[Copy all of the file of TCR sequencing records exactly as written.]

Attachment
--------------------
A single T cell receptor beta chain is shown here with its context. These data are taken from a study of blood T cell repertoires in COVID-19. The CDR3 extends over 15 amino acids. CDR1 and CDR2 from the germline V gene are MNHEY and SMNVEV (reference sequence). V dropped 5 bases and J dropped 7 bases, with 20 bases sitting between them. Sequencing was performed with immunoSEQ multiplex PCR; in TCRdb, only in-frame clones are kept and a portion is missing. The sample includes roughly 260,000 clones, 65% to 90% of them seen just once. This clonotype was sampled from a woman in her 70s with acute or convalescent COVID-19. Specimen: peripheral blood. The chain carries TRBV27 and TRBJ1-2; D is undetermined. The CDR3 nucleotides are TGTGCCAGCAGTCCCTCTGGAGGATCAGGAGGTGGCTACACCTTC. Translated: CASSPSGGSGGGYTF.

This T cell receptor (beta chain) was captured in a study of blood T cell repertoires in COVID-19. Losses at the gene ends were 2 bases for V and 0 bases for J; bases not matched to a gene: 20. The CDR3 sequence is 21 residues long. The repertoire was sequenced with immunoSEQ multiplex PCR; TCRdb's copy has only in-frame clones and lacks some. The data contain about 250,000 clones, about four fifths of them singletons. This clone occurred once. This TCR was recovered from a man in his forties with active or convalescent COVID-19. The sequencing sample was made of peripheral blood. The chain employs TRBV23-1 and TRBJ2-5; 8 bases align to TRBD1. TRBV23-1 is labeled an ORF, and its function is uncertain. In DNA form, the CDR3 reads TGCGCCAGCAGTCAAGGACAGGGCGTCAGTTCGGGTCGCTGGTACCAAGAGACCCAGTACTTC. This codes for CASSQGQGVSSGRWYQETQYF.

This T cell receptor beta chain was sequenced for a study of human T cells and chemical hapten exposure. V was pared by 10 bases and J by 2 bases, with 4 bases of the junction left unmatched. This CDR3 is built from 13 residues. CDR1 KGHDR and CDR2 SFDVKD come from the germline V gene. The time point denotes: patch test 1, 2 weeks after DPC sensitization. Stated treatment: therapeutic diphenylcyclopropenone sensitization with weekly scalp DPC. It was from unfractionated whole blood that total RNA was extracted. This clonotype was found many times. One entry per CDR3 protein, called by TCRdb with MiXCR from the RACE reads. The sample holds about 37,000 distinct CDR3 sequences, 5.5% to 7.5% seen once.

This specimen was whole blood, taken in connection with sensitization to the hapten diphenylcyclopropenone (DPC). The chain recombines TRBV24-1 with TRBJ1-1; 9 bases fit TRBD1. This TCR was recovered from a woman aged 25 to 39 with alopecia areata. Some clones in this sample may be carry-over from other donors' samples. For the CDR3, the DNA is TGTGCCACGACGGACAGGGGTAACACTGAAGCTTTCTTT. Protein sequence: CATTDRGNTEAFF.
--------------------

A single T cell receptor beta chain is shown here with its context. These data are taken from a study of blood T cell repertoires in COVID-19. The CDR3 extends over 15 amino acids. CDR1 and CDR2 from the germline V gene are MNHEY and SMNVEV (reference sequence). V dropped 5 bases and J dropped 7 bases, with 20 bases sitting between them. Sequencing was performed with immunoSEQ multiplex PCR; in TCRdb, only in-frame clones are kept and a portion is missing. The sample includes roughly 260,000 clones, 65% to 90% of them seen just once. This clonotype was sampled from a woman in her 70s with acute or convalescent COVID-19. Specimen: peripheral blood. The chain carries TRBV27 and TRBJ1-2; D is undetermined. The CDR3 nucleotides are TGTGCCAGCAGTCCCTCTGGAGGATCAGGAGGTGGCTACACCTTC. Translated: CASSPSGGSGGGYTF.

This T cell receptor (beta chain) was captured in a study of blood T cell repertoires in COVID-19. Losses at the gene ends were 2 bases for V and 0 bases for J; bases not matched to a gene: 20. The CDR3 sequence is 21 residues long. The repertoire was sequenced with immunoSEQ multiplex PCR; TCRdb's copy has only in-frame clones and lacks some. The data contain about 250,000 clones, about four fifths of them singletons. This clone occurred once. This TCR was recovered from a man in his forties with active or convalescent COVID-19. The sequencing sample was made of peripheral blood. The chain employs TRBV23-1 and TRBJ2-5; 8 bases align to TRBD1. TRBV23-1 is labeled an ORF, and its function is uncertain. In DNA form, the CDR3 reads TGCGCCAGCAGTCAAGGACAGGGCGTCAGTTCGGGTCGCTGGTACCAAGAGACCCAGTACTTC. This codes for CASSQGQGVSSGRWYQETQYF.

This T cell receptor beta chain was sequenced for a study of human T cells and chemical hapten exposure. V was pared by 10 bases and J by 2 bases, with 4 bases of the junction left unmatched. This CDR3 is built from 13 residues. CDR1 KGHDR and CDR2 SFDVKD come from the germline V gene. The time point denotes: patch test 1, 2 weeks after DPC sensitization. Stated treatment: therapeutic diphenylcyclopropenone sensitization with weekly scalp DPC. It was from unfractionated whole blood that total RNA was extracted. This clonotype was found many times. One entry per CDR3 protein, called by TCRdb with MiXCR from the RACE reads. The sample holds about 37,000 distinct CDR3 sequences, 5.5% to 7.5% seen once.

This specimen was whole blood, taken in connection with sensitization to the hapten diphenylcyclopropenone (DPC). The chain recombines TRBV24-1 with TRBJ1-1; 9 bases fit TRBD1. This TCR was recovered from a woman aged 25 to 39 with alopecia areata. Some clones in this sample may be carry-over from other donors' samples. For the CDR3, the DNA is TGTGCCACGACGGACAGGGGTAACACTGAAGCTTTCTTT. Protein sequence: CATTDRGNTEAFF.